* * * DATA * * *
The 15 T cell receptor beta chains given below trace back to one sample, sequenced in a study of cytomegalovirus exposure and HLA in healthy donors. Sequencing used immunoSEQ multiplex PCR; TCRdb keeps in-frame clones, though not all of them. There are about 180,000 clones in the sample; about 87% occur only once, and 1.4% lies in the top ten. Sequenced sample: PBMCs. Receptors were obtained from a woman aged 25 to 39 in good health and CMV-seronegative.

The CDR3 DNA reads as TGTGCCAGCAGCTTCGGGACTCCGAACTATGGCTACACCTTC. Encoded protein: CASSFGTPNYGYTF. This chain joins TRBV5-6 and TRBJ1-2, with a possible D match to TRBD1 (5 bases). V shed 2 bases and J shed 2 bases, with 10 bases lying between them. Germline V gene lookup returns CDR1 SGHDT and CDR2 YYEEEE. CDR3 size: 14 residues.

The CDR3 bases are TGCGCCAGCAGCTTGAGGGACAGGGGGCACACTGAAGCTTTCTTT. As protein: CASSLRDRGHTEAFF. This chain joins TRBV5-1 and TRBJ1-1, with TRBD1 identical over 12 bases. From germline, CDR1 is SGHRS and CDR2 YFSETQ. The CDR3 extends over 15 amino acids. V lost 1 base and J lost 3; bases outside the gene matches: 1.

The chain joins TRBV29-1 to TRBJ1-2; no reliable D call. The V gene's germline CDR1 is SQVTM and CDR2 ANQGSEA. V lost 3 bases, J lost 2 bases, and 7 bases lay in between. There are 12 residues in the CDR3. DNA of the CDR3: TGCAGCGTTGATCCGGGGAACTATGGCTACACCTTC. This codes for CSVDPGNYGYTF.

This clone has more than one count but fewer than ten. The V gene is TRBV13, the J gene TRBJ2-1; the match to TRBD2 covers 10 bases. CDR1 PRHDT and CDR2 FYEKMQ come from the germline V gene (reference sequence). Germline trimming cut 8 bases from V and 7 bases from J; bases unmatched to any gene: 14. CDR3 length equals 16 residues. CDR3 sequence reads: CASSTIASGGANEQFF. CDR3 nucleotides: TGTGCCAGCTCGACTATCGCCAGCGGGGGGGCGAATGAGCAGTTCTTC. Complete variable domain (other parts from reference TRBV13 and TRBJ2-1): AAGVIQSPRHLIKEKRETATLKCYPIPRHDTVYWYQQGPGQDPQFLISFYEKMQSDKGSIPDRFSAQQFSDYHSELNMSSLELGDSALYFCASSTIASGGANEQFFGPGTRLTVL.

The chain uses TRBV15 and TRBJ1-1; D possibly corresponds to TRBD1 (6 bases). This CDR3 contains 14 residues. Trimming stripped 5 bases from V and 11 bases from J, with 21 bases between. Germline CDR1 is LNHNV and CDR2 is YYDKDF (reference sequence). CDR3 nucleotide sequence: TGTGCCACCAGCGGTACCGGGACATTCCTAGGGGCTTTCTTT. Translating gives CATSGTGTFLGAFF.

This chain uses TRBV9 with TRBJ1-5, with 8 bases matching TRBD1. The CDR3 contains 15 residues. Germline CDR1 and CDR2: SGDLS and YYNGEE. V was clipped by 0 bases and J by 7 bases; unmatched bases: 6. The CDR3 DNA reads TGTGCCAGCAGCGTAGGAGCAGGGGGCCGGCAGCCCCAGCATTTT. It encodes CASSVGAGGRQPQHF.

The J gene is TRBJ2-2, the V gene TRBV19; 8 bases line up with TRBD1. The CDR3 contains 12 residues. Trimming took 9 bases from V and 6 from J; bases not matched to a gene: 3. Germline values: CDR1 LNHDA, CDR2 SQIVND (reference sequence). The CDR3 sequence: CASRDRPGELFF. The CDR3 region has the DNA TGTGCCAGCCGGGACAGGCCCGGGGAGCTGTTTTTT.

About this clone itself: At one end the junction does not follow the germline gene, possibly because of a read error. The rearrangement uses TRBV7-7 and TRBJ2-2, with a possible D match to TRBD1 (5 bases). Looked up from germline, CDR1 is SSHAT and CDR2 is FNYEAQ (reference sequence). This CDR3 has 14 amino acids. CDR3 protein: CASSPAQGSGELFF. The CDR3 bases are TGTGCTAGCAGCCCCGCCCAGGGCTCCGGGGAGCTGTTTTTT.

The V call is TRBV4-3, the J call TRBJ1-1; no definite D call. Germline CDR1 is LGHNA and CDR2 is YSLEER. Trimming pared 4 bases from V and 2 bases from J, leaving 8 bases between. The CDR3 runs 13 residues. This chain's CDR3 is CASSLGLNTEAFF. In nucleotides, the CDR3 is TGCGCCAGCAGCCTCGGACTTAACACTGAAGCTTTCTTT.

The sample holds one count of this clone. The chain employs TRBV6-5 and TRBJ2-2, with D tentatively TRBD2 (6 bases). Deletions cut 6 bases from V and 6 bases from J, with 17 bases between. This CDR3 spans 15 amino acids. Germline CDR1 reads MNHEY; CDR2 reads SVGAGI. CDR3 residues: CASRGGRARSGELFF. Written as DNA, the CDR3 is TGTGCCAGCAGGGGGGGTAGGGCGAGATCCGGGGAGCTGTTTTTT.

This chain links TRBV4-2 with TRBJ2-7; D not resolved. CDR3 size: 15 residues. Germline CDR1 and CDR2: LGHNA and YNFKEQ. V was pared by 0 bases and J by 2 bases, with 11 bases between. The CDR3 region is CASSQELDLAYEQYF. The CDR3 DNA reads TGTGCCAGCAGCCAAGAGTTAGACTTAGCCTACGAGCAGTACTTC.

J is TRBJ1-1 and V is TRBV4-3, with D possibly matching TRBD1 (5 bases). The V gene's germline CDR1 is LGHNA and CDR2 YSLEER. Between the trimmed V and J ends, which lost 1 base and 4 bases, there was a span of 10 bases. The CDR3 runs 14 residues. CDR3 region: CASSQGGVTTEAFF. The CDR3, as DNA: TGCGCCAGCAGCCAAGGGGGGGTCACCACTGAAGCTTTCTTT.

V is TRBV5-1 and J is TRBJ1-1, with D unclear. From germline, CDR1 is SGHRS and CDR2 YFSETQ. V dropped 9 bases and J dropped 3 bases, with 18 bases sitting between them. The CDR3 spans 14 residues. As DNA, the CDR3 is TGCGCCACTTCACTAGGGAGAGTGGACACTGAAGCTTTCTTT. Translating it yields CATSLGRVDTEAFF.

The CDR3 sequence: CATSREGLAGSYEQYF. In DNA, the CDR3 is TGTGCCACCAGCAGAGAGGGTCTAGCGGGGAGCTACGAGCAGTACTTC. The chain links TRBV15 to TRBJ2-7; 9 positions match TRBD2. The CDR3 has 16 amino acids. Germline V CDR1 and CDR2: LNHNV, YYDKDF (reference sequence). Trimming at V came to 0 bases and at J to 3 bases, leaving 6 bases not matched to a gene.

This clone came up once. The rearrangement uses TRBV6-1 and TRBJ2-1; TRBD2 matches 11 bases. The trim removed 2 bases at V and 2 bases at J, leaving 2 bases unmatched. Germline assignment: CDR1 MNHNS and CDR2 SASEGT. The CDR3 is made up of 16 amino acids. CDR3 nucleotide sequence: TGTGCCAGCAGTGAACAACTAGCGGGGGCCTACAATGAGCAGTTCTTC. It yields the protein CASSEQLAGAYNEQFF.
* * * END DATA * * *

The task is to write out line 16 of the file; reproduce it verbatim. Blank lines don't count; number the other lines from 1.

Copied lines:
This clone came up once. The rearrangement uses TRBV6-1 and TRBJ2-1; TRBD2 matches 11 bases. The trim removed 2 bases at V and 2 bases at J, leaving 2 bases unmatched. Germline assignment: CDR1 MNHNS and CDR2 SASEGT. The CDR3 is made up of 16 amino acids. CDR3 nucleotide sequence: TGTGCCAGCAGTGAACAACTAGCGGGGGCCTACAATGAGCAGTTCTTC. It yields the protein CASSEQLAGAYNEQFF.